The Supreme Court on Tuesday laid down 12 guidelines for authorities in dealing with death-row prisoners saying their solitary confinement is "unconstitutional" and rejection of their mercy pleas must be intimated in writing to them and their kin.
A three-judge bench headed by Chief Justice P Sathasivam formulated the guidelines after noting that there are "disparities" in the jail manuals on how death row inmates should be treated.
"We have already seen the provisions of various state prison manuals and the actual procedure to be followed in dealing with mercy petitions and execution of convicts. In view of the disparities in implementing the already existing laws, we intend to frame the following guidelines for safeguarding the interest of the death row convicts," it said.
The guidelines laid down the procedure to be followed while placing the mercy plea before the President saying all the required documents and records should be sent to the Ministry of Home Affairs (MHA) in "one stroke" instead of "piece-meal" basis.
It also said that after getting all the details, the MHA should convey its recommendations to the President "within a reasonable and rational time" and send periodical reminders if there is no response from the office of the President.
The apex court noted that while most prison manuals have a provision for informing death row inmates and their family on rejection of their mercy plea by the President, the same is not informed to them in writing and said rejection should be communicated in writing.
The bench also observed that no prison manual has a provision for communicating rejection of mercy plea by the governor and said that since the convict has a right to send a mercy petition to the Governor, "he is entitled to be informed in writing of the decision".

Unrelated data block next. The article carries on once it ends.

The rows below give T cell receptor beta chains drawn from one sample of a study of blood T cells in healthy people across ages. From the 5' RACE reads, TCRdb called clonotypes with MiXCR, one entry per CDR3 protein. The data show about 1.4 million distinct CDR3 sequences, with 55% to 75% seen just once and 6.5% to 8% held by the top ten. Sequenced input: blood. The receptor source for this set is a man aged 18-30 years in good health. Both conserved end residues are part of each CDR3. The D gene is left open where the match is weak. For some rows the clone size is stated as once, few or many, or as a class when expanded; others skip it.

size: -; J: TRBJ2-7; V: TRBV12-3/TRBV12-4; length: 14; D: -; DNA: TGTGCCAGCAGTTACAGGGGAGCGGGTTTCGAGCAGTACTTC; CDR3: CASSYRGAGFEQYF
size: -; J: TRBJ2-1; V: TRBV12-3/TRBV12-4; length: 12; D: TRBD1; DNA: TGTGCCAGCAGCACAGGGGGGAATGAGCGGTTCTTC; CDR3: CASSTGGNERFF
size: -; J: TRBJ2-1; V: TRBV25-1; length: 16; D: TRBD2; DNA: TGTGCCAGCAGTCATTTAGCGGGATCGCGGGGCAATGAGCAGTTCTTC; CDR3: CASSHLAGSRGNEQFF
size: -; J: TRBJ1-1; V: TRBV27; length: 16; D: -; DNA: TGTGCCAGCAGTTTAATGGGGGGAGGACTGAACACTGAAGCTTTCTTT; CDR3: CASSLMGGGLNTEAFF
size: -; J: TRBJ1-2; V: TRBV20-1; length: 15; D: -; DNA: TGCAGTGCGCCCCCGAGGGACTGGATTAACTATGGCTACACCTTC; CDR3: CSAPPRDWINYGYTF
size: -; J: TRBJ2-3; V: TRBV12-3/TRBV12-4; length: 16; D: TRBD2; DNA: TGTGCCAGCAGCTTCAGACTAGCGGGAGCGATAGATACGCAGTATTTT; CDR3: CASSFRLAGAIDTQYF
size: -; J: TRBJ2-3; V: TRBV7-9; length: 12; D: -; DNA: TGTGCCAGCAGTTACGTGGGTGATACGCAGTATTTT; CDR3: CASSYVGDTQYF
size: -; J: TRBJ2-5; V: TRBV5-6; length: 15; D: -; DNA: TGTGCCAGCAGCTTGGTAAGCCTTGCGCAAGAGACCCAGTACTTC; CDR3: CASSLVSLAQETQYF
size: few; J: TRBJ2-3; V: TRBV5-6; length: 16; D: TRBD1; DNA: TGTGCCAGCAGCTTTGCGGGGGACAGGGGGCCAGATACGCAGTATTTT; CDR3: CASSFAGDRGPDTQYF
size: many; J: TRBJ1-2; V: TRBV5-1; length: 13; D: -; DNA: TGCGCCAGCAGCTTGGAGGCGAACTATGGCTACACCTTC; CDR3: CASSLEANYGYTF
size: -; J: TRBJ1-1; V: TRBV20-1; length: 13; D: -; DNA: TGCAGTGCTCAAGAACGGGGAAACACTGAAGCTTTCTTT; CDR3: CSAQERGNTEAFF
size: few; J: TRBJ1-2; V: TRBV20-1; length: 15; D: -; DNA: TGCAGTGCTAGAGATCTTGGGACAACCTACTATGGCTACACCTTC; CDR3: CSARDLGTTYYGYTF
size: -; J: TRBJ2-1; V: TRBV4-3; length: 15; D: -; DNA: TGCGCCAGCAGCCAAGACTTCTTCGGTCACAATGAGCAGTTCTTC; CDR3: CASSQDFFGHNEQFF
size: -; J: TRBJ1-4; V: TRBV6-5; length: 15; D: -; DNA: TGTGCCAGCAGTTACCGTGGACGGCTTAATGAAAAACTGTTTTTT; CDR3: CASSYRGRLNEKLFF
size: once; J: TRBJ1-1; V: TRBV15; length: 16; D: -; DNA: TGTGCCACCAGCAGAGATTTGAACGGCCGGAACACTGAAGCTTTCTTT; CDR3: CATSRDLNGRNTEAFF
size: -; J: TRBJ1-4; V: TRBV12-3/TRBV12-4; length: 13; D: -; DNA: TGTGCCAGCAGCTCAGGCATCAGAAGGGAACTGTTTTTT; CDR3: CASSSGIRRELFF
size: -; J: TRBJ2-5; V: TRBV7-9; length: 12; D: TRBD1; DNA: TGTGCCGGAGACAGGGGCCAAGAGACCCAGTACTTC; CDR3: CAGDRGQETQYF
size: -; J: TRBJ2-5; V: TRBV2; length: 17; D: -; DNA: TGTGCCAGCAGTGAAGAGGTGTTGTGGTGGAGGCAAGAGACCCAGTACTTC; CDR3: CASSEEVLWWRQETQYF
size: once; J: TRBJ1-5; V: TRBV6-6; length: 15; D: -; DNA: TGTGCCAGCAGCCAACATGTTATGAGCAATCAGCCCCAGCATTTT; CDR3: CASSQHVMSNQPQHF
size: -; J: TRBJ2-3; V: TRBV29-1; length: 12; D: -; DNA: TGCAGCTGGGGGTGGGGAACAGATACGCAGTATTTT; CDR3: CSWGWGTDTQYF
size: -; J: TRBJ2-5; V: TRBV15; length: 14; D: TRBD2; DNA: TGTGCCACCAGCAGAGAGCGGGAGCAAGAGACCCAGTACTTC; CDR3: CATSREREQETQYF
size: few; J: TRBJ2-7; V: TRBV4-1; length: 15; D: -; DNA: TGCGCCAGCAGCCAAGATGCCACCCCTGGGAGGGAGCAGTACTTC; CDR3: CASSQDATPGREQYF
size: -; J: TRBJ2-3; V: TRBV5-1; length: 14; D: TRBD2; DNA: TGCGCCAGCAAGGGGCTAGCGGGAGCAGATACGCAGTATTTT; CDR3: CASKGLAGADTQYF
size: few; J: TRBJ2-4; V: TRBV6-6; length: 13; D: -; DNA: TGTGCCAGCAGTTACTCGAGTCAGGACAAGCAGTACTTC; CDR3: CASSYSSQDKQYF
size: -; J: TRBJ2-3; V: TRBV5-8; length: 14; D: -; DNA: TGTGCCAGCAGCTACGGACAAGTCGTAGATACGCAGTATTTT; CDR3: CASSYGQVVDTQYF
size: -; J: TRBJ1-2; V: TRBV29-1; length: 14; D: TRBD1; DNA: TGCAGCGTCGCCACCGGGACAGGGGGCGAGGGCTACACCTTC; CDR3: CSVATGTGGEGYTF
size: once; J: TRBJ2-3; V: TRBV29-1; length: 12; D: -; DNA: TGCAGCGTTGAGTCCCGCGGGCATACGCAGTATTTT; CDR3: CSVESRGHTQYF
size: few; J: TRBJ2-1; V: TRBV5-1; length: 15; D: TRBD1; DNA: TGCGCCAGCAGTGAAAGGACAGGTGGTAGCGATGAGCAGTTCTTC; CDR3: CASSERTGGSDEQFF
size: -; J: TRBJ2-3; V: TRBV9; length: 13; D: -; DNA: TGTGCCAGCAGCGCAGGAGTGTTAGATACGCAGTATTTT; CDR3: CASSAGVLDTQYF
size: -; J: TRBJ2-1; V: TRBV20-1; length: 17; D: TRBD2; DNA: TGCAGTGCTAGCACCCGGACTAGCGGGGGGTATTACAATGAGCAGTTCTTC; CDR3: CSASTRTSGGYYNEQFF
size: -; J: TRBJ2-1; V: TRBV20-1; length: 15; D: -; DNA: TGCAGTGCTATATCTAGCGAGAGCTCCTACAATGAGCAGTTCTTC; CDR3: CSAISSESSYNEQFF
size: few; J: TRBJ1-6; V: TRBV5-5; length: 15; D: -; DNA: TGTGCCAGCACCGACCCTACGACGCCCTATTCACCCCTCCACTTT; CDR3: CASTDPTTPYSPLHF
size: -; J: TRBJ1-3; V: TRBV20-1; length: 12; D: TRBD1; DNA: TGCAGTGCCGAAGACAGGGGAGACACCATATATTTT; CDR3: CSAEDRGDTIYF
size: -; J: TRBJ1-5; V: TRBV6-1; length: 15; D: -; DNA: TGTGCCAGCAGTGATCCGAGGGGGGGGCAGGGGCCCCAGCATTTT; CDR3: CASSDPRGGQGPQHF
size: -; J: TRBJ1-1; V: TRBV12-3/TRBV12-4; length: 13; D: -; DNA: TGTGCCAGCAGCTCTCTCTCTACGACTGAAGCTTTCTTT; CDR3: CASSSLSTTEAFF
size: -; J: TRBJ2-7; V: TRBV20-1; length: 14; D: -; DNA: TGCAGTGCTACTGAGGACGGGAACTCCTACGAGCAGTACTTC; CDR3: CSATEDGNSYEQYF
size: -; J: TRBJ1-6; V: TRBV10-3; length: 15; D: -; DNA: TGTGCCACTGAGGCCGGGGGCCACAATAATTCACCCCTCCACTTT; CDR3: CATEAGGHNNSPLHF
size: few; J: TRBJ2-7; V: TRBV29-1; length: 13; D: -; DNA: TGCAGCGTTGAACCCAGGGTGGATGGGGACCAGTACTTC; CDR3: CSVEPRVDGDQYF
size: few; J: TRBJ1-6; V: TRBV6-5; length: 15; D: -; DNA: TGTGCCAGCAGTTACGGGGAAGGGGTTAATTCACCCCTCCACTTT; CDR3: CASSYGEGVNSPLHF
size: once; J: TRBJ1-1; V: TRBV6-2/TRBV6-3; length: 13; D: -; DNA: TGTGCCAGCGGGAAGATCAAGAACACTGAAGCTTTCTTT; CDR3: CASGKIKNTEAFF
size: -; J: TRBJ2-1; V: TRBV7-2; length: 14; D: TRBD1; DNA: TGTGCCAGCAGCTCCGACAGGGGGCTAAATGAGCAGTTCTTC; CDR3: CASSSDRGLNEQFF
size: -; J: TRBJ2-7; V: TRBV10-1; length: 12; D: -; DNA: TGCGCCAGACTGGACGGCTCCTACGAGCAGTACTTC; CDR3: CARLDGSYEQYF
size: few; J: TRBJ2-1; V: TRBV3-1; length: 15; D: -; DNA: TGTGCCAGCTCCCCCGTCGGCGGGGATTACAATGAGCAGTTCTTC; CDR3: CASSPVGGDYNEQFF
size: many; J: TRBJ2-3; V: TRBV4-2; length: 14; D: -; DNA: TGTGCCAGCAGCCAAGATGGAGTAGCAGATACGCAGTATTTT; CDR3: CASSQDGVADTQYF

The court also said that death convicts are entitled "to receive a copy of the rejection of the mercy petition by the President and the Governor".
On giving 14 days gap between receipt of communication of rejection of mercy petition and execution date, the court said this period would allow the death convict to "prepare himself mentally for the execution" and "allows the prisoner to have a last and final meeting with his family members".
"Without sufficient notice of the scheduled date of execution, the prisoners' right to avail of judicial remedies will be thwarted and they will be prevented from having a last and final meeting with their families," the bench said.
It noted the provision of final meeting between condemned prisoners and their family is not there in many jail manuals and said "such a procedure is intrinsic to humanity and justice, and should be followed by all prison authorities".
Noting that in some of the cases the death convicts have "lost their mental balance on account of prolonged anxiety and suffering experienced on death row", the court said there should be "regular mental health evaluation of all death row convicts and appropriate medical care should be given to those in need".
It also said "it is necessary that after mercy petition is rejected and the execution warrant is issued, the prison superintendent should satisfy himself on the basis of medical reports by government doctors and psychiatrists that the prisoner is in a fit physical and mental condition to be executed".
Observing that most death row inmates "are extremely poor and do not have copies of their court papers, judgements, etc" and since these documents are essential for preparing their appeal and "accessing post-mercy judicial remedies", the apex court said "it is necessary that copies of relevant documents should be furnished to the prisoner within a week by prison authorities to assist in making mercy petition..." The apex court also made post-mortem of death convicts after their hanging obligatory, as the provision was not there in various prison manuals and in light of the contention that due to dearth of experienced hangman, executions are not being done as per the rules.
"Our Constitution permits the execution of death sentence only through procedure established by law and this procedure must be just, fair and reasonable. In our considered view, making post mortem obligatory will ensure just, fair and reasonable procedure of execution of death sentence," it said.